While the body’s internal battle between antioxidants and free radicals certainly gets less press coverage than the Kanye vs 50 Cent feud, the war is vital for healthy living (although admittedly, it’s not yet clear how it influences the sale of Cristal!)
In the red corner are free radicals, or molecules with unpaired electrons. Like Renee Zellweger in Jerry Maguire, this little lady is an unstable molecule just looking for someone special—or, in this case, another electron—to complete her. So rather than signing up for an online dating service like all the other lonely 30-somethings, this molecule barges in on other molecules, altering their chemical structure and causing damage to otherwise healthy cells. These free radicals, which in our bodies most frequently appear in the form of oxygen, are a natural by-product of various cell activities, but can also be created through exposure to tobacco smoke, chemicals, UV radiation and other environmental factors.
Raw food has gotten a lot of press lately because a number of studies have suggested cooking depletes vegetables’ key nutrients. As those of you who frequent the MDA community know, we’ve tried to stay out of the fray. In short, we support vegetables—in a pot or not.
Now it’s time for an update—and a little validation. A recent study out of Italy suggests that certain cooking methods may be just fine for our beloved veggies, thank you very much, and may even increase the power of some healthy compounds:
My sister sautéed up some garlic, onions, shallots and chopped Brussels sprouts over the holidays. They were so tasty I had to give this oft-deplored mini-cabbage its moment in the spotlight. Enjoy!
While the effects of Brussels sprouts aren’t likely to win you any friends—unless you’re interested in hanging with the lads at the local fraternity—these cruciferous little devils pack a serious health punch.
Once considered a delicacy in Belgium—and since named Britain’s least favorite food, according to one recent poll—Brussels sprouts are loaded with compounds that disarm cell-damaging free radicals and help detoxify the body. In fact, less than a cup a day of the little critters is thought to reduce the risk of cancer—particularly those affecting the breast, liver, colon and bladder—and reduce the risk of heart disease by as much as 71% in men and 59% in women, according to one recent study. In addition, Brussels sprouts’ off-the-charts vitamin C content—which clocks in at 4 times that of an orange—can help shore up the body’s immune response and give your skin a healthy glow (but not in a freaky Paris Hilton-esque fake-and-bake way!)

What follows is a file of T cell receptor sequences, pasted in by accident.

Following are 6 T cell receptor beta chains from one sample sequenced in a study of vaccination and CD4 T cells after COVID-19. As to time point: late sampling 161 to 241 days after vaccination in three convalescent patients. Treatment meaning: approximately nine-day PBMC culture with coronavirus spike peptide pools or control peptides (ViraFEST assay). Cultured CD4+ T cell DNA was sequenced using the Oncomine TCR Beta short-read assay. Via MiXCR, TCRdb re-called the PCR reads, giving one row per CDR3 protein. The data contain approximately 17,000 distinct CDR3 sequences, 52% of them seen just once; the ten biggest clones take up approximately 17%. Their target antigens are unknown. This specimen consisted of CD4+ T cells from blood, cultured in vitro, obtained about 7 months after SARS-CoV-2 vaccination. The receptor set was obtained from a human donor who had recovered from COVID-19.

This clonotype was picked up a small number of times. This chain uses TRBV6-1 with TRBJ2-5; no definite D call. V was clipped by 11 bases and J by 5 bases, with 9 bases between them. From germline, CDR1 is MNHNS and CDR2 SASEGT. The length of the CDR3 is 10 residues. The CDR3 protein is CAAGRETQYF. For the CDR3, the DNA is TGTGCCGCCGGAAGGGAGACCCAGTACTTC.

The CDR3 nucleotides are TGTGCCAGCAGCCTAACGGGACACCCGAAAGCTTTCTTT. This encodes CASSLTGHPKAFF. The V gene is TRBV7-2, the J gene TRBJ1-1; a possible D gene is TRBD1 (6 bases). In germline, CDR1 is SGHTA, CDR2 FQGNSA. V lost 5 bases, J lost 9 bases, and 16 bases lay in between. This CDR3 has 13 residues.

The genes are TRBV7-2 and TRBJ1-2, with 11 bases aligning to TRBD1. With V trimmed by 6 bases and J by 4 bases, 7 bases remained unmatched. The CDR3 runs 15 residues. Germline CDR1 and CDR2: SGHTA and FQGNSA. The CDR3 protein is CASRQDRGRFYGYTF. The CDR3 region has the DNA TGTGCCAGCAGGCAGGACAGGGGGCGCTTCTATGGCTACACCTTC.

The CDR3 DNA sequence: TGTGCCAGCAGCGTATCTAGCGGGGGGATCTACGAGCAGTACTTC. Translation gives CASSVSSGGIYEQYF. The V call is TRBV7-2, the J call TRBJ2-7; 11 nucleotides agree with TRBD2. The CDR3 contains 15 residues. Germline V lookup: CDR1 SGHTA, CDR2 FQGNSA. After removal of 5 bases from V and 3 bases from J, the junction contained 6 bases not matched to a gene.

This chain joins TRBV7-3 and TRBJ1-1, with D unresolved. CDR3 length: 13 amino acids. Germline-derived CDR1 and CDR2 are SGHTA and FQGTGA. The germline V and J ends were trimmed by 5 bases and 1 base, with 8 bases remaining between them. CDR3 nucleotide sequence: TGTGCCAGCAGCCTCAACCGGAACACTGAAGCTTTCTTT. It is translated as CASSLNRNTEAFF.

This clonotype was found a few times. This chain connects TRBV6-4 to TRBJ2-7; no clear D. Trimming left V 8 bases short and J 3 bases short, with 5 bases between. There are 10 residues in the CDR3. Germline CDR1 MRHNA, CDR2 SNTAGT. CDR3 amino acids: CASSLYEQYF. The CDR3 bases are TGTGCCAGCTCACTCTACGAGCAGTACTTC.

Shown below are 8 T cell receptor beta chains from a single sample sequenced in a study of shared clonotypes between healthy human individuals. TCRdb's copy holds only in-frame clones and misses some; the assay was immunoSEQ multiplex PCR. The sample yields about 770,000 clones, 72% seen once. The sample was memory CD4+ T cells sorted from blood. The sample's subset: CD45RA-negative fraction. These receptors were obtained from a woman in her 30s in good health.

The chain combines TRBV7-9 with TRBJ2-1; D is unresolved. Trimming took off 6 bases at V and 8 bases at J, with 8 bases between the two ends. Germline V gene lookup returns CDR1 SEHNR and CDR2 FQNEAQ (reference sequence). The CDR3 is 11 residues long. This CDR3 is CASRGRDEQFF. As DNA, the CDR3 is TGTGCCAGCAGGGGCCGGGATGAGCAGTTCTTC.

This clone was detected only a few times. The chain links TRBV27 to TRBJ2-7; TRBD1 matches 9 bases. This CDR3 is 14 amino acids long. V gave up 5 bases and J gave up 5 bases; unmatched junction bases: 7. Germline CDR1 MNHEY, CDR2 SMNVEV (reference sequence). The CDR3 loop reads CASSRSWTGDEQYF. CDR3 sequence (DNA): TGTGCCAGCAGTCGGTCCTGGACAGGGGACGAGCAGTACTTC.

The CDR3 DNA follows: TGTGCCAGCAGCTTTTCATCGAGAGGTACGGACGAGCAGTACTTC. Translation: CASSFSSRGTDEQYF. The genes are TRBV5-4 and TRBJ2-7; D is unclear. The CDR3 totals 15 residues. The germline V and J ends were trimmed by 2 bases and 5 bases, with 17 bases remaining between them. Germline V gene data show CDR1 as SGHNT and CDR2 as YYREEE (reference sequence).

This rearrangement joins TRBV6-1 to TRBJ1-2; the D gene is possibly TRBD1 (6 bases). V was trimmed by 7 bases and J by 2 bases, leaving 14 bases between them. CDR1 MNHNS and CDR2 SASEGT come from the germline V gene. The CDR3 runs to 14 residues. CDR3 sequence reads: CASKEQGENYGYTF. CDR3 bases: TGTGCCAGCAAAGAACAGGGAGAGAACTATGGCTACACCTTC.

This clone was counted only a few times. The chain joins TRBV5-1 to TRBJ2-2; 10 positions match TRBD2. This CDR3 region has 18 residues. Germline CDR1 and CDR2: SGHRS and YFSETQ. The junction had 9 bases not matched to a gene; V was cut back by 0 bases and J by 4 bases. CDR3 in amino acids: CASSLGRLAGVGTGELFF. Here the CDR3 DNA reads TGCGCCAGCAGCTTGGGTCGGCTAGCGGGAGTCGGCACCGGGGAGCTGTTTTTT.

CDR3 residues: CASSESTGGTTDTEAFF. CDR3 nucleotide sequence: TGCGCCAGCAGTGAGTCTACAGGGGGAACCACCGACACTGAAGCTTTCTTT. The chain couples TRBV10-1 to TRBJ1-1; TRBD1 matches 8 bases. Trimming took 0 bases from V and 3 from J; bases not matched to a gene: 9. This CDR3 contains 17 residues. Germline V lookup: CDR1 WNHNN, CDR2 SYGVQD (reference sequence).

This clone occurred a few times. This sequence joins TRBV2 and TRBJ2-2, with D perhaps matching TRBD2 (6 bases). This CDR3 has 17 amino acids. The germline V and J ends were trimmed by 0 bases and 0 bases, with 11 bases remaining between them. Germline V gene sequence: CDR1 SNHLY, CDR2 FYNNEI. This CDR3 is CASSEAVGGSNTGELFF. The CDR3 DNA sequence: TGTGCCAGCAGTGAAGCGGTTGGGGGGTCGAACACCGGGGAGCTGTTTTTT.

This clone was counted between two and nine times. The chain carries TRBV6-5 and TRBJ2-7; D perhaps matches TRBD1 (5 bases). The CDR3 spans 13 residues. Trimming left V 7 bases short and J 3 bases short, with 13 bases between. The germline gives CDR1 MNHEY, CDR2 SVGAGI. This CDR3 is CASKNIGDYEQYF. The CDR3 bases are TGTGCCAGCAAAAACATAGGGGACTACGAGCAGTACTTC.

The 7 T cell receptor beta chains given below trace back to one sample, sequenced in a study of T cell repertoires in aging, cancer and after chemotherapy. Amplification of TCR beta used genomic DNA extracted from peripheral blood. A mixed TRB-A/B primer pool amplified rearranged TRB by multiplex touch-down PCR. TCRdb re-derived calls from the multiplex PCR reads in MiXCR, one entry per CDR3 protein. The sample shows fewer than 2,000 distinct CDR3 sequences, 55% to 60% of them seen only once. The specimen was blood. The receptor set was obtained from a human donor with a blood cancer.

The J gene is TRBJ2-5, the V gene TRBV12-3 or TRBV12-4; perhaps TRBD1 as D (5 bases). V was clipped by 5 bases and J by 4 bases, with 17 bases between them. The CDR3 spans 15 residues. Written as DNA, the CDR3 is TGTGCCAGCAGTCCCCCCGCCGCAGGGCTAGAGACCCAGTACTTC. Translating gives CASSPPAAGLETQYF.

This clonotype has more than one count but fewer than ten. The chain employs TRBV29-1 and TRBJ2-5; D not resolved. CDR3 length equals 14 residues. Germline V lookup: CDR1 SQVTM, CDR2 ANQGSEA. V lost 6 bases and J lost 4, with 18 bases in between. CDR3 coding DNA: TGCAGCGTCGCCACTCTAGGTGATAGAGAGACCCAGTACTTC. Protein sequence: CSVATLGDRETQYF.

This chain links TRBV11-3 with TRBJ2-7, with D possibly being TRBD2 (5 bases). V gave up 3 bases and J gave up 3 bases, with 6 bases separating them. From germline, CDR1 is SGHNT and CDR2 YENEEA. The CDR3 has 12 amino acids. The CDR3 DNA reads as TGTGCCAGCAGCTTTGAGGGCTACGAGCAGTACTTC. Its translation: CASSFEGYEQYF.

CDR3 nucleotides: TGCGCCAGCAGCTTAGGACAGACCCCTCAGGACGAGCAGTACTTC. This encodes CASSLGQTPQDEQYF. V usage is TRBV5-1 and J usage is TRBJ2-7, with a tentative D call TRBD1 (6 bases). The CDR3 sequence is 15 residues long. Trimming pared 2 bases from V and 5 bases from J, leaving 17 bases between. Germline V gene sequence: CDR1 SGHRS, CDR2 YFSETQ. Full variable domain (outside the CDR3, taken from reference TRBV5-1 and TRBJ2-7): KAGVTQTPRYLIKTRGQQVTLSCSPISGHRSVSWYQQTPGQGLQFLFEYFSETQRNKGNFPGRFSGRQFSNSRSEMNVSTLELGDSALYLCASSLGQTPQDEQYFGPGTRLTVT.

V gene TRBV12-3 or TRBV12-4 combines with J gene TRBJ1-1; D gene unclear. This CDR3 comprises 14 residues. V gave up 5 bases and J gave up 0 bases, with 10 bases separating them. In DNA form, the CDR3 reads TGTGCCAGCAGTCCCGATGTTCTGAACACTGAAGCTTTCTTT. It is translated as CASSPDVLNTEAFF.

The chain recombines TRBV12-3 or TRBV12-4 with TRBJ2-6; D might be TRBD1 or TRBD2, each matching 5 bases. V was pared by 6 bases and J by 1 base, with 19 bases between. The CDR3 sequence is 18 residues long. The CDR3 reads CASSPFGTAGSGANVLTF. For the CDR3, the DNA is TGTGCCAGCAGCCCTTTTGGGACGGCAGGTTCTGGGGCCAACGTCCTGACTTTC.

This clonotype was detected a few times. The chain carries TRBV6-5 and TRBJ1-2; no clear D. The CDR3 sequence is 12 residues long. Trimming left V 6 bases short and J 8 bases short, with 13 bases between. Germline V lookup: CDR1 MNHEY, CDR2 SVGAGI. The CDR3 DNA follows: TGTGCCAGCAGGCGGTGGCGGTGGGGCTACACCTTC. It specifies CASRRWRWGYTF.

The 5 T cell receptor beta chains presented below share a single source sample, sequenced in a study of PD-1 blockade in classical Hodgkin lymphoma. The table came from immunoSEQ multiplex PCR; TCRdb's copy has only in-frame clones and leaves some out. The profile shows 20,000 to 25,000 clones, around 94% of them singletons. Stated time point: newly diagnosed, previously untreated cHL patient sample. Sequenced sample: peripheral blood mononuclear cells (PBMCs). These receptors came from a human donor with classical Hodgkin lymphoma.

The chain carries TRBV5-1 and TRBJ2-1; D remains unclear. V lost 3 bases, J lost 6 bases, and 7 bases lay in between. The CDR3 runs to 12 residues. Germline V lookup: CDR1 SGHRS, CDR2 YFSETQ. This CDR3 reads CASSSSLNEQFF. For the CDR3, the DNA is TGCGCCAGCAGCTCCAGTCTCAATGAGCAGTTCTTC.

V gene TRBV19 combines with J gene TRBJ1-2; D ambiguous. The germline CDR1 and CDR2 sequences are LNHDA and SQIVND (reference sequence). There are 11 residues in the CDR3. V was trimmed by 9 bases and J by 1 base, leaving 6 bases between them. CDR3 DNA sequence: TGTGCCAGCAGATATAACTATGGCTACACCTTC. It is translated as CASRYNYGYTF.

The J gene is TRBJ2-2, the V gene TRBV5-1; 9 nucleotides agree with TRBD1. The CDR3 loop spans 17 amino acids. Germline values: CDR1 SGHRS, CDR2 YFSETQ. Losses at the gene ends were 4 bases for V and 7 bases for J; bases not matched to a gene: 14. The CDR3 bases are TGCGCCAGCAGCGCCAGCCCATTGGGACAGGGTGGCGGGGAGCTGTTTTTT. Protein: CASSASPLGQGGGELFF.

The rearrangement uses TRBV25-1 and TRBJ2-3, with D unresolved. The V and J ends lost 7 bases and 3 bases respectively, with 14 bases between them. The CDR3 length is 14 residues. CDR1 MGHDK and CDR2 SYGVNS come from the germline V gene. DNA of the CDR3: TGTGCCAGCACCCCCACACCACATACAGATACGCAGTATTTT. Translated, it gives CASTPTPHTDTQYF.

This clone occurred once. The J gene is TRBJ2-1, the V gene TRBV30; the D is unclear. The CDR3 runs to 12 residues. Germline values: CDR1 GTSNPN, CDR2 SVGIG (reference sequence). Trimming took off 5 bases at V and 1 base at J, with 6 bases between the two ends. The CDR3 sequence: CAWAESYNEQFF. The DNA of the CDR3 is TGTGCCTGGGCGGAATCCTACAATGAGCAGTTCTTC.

Despite her five-a-day frappuccino habit and penchant for late night Mickey D runs, the tabloids are reporting that Britney Spears has purchased herself a whole slew of skimpy new outfits to wear once she slims down to her former pop princess physique.
While the list of things one might have in common with Ms. Spears generally falls under the “few and far between” category, buying clothes a size (or two) too small is something many of us can relate to. It’s an ego boost of sorts, to slip on a smaller size and realize that, while you’ll have to give up breathing and you definitely won’t be able to sit down (or stand comfortably for that matter) the zipper is up and the button has fastened…ummm…more or less.
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